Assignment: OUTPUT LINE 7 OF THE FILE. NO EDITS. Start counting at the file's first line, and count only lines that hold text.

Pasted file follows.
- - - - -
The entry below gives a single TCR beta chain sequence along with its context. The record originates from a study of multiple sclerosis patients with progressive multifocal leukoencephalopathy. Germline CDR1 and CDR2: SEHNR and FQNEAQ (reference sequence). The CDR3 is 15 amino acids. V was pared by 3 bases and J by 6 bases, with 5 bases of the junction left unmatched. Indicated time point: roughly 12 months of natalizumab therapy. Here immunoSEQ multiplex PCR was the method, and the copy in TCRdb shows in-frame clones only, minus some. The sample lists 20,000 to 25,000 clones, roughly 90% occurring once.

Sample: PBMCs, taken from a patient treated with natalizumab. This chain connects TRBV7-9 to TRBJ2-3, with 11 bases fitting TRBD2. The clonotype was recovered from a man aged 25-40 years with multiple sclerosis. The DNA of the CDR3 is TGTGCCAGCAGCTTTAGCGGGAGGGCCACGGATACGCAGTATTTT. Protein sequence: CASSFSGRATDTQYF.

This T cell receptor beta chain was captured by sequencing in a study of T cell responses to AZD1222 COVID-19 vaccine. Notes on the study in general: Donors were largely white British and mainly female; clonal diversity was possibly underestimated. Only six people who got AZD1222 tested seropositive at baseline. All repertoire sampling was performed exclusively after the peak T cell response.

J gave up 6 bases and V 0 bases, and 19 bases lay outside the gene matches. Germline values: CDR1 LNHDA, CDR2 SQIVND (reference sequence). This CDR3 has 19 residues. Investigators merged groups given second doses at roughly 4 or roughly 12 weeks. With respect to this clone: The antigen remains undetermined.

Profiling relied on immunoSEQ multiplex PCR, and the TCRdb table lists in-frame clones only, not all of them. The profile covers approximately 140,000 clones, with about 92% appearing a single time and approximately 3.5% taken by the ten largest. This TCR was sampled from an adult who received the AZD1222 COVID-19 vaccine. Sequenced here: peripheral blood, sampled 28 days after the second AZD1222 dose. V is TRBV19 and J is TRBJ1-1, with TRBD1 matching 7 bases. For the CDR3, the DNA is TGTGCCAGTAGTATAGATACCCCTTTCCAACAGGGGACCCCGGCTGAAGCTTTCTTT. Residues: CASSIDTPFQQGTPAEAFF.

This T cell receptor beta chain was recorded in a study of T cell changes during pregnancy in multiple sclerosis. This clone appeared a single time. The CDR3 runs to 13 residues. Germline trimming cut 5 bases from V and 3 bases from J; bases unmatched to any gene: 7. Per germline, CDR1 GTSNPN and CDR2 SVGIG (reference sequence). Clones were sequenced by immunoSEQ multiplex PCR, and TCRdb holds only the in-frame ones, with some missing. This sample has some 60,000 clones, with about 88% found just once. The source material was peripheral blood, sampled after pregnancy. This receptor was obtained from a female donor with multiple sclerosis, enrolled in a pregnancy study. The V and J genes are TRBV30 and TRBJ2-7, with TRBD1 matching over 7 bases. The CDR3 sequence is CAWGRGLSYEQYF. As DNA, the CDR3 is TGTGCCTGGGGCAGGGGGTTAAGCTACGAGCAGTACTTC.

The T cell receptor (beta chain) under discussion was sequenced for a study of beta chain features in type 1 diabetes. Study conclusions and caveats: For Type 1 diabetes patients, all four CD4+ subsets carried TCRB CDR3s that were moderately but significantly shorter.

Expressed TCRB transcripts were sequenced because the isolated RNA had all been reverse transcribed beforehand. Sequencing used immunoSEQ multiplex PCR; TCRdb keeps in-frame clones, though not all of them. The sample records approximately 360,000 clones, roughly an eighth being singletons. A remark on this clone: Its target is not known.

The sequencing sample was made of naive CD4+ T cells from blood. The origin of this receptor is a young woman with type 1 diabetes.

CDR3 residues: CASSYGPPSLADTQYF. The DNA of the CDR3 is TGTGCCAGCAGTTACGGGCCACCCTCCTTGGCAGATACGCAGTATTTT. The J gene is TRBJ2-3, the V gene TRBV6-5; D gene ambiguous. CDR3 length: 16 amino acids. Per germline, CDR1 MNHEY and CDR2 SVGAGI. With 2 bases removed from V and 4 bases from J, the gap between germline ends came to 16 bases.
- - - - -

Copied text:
The T cell receptor (beta chain) under discussion was sequenced for a study of beta chain features in type 1 diabetes. Study conclusions and caveats: For Type 1 diabetes patients, all four CD4+ subsets carried TCRB CDR3s that were moderately but significantly shorter.